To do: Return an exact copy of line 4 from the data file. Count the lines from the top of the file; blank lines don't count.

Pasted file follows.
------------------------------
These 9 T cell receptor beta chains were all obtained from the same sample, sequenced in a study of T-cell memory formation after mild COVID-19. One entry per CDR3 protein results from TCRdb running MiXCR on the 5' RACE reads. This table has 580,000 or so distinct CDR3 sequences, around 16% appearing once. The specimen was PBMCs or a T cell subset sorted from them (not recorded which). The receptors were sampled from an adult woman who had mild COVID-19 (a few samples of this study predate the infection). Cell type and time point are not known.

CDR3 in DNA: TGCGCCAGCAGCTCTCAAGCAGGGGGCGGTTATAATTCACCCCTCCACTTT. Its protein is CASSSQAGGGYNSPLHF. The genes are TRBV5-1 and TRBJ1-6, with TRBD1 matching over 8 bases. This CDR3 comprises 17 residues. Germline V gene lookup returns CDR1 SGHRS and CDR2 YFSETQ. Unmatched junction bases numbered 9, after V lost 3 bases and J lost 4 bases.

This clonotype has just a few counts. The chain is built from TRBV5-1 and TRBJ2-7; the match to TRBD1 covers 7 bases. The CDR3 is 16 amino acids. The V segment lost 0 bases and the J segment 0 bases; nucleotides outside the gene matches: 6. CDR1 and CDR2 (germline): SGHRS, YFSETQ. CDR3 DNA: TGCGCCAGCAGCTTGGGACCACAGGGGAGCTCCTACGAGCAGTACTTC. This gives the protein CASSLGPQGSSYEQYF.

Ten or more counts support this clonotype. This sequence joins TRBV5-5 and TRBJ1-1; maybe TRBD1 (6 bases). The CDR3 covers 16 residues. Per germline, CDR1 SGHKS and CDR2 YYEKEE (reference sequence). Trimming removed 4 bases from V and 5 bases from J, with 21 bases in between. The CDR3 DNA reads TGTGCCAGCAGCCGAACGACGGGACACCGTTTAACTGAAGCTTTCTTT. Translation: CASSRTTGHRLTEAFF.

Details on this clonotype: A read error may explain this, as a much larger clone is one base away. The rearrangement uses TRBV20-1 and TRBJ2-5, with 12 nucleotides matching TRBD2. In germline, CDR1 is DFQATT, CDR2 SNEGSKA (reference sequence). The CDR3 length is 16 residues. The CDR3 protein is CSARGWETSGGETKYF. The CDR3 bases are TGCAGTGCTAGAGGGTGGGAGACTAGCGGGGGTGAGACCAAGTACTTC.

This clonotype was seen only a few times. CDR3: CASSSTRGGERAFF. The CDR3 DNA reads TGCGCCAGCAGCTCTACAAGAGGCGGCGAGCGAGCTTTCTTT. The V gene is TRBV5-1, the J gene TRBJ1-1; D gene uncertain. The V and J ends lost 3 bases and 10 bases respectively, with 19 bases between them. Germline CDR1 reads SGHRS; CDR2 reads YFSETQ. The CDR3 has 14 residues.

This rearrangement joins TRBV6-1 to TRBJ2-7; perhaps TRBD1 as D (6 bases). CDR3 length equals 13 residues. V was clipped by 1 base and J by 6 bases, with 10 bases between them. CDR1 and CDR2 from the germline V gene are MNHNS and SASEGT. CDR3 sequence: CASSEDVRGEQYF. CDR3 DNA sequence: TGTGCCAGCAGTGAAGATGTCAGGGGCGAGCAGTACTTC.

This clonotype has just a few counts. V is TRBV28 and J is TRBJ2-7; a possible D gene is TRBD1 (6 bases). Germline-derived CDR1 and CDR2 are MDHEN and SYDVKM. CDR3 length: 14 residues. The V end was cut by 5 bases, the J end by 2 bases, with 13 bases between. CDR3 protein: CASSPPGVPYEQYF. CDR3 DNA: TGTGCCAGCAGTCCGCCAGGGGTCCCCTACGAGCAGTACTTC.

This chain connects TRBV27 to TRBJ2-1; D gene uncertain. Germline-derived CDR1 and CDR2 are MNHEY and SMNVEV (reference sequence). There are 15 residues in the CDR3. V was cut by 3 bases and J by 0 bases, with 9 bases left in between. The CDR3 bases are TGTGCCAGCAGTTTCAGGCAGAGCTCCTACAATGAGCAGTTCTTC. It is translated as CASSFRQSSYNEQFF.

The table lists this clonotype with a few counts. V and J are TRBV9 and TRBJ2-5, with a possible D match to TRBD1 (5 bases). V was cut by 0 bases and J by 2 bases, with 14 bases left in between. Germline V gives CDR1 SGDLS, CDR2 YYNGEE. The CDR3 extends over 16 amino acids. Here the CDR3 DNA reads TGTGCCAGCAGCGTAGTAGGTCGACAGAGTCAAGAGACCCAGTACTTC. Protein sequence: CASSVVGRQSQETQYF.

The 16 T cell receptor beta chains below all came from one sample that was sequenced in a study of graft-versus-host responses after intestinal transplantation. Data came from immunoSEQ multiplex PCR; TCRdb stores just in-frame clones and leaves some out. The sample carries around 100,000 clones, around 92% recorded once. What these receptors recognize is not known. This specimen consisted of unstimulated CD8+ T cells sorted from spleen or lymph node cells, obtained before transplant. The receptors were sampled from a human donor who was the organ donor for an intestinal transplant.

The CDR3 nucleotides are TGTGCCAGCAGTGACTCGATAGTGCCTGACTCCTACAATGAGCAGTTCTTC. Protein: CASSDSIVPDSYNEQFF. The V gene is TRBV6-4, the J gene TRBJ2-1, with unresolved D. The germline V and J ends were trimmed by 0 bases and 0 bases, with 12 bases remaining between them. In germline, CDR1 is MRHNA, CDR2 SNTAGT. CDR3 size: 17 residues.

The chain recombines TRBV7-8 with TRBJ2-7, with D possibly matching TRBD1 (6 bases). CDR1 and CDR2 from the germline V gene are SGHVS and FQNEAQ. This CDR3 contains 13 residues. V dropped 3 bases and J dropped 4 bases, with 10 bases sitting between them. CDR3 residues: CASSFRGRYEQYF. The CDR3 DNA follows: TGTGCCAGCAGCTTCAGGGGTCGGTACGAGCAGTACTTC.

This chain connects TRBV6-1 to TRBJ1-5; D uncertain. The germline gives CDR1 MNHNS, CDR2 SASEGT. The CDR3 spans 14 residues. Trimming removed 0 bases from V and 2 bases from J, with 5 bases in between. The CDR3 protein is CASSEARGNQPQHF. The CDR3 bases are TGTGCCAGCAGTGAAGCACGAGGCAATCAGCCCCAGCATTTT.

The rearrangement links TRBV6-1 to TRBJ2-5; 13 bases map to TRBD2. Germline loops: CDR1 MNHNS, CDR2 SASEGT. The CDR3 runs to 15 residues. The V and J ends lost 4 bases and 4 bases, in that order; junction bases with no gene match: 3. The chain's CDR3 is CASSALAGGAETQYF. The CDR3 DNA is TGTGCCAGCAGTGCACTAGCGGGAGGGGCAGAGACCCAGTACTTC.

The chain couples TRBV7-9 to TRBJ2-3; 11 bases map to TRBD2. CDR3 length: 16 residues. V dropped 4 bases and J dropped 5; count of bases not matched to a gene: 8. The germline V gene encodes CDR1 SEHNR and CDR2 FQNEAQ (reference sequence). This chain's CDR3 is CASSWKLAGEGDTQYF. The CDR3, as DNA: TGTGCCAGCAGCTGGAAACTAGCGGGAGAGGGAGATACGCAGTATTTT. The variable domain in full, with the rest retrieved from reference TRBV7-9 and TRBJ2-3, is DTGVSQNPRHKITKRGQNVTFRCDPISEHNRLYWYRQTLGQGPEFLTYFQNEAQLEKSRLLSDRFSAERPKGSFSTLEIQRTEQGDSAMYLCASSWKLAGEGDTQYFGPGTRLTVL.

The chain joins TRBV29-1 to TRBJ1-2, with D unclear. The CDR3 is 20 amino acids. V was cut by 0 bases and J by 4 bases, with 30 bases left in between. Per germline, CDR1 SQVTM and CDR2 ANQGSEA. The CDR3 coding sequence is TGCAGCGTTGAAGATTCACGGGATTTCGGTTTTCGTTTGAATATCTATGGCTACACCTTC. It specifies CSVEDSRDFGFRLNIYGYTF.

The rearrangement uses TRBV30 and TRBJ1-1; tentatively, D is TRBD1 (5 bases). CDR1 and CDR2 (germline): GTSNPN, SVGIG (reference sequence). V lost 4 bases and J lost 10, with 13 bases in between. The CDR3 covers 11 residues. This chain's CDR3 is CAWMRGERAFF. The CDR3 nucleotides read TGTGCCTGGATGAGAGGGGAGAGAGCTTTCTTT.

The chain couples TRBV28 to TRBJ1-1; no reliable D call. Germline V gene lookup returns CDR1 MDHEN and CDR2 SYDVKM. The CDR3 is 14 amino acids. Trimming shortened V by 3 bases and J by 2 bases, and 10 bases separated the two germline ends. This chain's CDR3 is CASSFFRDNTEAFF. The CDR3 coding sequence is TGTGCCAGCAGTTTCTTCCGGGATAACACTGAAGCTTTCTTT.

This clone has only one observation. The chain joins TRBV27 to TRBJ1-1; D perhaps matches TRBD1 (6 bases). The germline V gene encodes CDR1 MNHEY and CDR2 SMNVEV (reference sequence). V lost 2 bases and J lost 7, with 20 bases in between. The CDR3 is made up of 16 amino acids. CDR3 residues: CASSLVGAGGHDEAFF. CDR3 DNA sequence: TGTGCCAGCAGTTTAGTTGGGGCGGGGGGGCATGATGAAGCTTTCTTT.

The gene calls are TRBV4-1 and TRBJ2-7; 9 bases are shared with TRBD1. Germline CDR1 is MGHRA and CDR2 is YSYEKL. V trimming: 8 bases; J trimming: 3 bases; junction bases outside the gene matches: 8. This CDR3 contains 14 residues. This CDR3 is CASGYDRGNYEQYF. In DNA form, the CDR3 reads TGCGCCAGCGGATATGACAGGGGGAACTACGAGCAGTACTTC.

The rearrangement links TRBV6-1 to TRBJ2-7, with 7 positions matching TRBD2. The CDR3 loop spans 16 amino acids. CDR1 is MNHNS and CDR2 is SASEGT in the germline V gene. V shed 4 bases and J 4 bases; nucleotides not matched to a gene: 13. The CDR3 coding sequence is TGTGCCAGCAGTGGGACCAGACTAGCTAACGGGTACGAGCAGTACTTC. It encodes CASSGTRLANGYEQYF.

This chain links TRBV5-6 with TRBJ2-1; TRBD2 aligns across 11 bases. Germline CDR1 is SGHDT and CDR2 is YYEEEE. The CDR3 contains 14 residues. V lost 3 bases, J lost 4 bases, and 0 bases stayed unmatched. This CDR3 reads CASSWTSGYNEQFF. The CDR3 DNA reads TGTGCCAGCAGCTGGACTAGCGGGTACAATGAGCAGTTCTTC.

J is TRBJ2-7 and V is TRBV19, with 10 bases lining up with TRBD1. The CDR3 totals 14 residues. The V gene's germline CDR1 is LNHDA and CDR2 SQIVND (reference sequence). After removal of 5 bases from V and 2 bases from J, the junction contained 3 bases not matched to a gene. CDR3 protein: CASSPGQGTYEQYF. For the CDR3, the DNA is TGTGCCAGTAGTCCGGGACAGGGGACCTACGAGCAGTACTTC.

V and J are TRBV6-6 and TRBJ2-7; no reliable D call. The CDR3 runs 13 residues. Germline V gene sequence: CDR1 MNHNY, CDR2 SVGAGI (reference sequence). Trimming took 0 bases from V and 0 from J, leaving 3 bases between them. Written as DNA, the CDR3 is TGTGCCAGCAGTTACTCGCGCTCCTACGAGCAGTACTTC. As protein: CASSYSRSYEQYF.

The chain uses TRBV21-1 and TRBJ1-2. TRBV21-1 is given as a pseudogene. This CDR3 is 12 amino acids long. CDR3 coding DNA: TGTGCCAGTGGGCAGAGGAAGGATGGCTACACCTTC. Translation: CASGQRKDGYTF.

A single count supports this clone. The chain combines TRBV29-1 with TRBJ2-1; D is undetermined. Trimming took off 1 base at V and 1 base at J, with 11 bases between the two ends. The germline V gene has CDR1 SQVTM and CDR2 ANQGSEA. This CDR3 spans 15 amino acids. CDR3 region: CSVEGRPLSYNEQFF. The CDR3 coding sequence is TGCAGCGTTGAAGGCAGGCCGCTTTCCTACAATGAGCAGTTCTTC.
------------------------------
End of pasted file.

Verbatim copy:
Ten or more counts support this clonotype. This sequence joins TRBV5-5 and TRBJ1-1; maybe TRBD1 (6 bases). The CDR3 covers 16 residues. Per germline, CDR1 SGHKS and CDR2 YYEKEE (reference sequence). Trimming removed 4 bases from V and 5 bases from J, with 21 bases in between. The CDR3 DNA reads TGTGCCAGCAGCCGAACGACGGGACACCGTTTAACTGAAGCTTTCTTT. Translation: CASSRTTGHRLTEAFF.